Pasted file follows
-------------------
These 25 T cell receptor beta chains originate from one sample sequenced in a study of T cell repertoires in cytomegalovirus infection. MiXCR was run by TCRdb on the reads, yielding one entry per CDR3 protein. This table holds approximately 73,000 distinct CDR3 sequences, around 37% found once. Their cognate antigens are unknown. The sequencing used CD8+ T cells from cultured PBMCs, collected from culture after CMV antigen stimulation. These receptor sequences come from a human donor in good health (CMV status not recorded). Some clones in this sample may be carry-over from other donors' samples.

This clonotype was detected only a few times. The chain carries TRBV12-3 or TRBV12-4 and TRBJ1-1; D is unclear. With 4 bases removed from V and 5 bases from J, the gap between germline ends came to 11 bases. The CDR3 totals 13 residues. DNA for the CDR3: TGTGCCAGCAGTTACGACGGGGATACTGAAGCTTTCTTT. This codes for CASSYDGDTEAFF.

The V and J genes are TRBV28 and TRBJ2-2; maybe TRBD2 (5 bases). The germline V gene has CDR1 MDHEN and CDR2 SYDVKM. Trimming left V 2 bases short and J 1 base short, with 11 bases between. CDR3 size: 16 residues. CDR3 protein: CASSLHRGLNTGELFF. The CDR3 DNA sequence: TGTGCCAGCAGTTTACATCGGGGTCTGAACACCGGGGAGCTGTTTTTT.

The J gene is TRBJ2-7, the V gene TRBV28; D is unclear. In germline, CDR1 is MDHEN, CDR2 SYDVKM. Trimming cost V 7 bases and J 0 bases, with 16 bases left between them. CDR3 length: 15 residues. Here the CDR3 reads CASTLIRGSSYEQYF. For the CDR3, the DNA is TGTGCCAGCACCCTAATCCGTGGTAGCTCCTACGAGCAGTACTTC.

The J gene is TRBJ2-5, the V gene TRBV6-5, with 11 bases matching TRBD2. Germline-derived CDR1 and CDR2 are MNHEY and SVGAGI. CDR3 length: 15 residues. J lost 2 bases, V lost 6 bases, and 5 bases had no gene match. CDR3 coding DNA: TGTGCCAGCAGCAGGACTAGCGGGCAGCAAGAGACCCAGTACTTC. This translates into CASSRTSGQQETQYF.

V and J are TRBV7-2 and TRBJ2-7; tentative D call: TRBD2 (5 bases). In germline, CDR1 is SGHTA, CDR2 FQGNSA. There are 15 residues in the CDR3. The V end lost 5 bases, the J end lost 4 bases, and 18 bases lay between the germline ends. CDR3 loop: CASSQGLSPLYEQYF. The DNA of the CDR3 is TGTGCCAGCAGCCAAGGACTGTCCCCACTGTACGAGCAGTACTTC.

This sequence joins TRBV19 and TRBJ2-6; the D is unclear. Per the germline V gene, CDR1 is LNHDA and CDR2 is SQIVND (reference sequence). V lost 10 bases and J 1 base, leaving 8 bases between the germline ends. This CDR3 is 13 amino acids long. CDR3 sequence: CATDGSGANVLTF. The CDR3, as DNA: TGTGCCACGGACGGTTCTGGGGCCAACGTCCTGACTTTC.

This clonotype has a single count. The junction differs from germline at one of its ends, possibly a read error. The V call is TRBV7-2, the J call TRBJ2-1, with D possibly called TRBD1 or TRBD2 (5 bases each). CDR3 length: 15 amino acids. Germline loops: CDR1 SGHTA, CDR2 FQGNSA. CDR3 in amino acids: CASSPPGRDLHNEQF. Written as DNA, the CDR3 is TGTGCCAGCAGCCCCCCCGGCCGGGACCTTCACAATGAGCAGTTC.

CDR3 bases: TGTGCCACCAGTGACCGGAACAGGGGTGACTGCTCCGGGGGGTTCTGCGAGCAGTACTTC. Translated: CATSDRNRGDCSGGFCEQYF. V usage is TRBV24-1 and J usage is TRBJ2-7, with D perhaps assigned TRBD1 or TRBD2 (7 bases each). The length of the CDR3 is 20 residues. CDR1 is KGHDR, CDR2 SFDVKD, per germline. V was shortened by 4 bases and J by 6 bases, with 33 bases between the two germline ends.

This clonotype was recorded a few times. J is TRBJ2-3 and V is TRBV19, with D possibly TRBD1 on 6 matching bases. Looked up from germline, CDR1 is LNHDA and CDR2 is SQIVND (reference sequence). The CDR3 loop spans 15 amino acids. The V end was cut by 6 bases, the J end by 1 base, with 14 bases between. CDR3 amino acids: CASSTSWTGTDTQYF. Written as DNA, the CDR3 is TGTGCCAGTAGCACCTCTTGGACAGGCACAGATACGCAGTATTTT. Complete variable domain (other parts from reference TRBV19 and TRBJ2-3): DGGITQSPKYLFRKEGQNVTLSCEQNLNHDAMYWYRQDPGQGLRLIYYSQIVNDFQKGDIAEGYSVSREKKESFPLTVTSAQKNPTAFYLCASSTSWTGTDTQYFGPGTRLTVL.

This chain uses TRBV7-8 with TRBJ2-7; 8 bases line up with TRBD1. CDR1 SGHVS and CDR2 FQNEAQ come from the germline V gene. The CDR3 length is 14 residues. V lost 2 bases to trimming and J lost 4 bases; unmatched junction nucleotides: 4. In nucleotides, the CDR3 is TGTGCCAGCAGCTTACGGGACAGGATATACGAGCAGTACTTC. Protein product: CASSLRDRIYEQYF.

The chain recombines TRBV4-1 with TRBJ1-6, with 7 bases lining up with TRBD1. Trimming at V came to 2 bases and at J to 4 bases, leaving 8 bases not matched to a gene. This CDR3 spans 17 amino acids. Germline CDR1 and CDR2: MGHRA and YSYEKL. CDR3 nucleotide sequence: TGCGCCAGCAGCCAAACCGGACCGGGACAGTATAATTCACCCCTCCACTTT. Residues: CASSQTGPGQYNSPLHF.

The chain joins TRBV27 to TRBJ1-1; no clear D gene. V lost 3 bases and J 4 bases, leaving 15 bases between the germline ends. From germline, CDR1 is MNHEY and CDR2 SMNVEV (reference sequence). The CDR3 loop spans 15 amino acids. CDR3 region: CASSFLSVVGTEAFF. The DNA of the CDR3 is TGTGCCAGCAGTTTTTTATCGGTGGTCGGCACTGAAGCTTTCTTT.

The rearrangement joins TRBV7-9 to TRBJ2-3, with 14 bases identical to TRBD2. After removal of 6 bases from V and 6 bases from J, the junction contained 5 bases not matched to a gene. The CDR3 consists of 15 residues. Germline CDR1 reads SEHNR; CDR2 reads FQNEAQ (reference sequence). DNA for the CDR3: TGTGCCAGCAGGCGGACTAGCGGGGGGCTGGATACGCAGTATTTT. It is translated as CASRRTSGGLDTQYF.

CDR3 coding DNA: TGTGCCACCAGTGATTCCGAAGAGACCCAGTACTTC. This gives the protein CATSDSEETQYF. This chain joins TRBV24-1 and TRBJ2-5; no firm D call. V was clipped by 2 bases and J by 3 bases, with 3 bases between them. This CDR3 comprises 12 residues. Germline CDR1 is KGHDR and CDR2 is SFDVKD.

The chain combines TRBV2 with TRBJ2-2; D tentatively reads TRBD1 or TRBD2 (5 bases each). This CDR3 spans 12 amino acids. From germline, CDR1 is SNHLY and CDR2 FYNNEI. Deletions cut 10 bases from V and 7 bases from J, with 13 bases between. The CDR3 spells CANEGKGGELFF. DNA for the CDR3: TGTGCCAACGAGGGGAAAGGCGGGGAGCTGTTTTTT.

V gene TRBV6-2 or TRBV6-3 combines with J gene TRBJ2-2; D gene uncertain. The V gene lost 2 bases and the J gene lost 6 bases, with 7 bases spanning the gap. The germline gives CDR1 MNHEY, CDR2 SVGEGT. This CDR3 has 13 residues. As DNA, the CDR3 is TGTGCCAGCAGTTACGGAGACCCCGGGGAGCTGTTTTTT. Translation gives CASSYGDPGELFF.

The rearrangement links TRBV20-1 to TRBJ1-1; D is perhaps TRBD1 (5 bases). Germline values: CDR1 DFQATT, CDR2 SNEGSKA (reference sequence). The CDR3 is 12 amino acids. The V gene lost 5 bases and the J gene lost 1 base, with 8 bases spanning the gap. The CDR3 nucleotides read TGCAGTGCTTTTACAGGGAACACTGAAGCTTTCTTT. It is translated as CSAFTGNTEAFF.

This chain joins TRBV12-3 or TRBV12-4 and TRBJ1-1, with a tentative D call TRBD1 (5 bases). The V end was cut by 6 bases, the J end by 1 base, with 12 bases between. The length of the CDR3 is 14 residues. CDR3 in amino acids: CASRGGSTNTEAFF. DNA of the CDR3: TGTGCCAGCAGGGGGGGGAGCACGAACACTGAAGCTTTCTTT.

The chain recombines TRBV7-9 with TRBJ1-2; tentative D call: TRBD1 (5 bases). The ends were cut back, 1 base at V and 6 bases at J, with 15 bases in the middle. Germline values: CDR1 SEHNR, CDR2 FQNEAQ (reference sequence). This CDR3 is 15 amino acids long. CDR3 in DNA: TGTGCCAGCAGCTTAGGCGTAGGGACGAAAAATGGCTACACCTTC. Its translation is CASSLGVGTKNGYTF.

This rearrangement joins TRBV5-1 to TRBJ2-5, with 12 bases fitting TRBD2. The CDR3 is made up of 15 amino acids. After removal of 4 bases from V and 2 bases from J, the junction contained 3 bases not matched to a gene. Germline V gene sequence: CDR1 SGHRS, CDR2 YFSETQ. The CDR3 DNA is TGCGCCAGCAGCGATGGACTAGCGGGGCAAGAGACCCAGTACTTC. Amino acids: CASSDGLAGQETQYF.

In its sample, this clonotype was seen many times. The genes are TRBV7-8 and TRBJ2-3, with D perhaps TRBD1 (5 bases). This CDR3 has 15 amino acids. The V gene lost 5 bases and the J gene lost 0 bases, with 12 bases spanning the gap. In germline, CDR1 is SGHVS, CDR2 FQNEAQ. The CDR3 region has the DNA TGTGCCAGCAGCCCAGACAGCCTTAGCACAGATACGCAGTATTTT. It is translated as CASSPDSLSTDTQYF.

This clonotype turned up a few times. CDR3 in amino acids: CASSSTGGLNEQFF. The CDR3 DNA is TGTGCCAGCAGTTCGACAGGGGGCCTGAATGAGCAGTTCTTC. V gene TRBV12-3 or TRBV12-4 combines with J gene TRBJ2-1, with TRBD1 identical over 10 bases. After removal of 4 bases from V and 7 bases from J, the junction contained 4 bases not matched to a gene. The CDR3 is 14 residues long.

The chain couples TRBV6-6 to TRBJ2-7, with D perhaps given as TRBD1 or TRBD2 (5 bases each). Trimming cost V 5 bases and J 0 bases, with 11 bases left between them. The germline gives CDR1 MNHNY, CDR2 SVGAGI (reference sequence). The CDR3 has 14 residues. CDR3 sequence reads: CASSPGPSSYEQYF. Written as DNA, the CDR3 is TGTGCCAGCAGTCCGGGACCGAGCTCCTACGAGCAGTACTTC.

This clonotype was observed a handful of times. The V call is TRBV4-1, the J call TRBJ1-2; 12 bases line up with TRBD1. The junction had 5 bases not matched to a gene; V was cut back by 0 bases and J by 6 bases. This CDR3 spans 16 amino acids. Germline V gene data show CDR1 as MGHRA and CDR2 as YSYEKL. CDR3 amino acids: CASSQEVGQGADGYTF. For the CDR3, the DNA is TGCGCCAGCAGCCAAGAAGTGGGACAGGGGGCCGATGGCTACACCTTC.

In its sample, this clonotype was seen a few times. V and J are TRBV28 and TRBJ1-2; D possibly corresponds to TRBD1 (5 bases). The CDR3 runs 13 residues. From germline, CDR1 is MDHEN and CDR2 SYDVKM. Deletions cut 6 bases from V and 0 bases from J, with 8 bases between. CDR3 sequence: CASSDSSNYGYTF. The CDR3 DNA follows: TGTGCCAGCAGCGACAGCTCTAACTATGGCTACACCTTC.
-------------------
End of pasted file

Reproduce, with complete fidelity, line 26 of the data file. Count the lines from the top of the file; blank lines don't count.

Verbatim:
In its sample, this clonotype was seen a few times. V and J are TRBV28 and TRBJ1-2; D possibly corresponds to TRBD1 (5 bases). The CDR3 runs 13 residues. From germline, CDR1 is MDHEN and CDR2 SYDVKM. Deletions cut 6 bases from V and 0 bases from J, with 8 bases between. CDR3 sequence: CASSDSSNYGYTF. The CDR3 DNA follows: TGTGCCAGCAGCGACAGCTCTAACTATGGCTACACCTTC.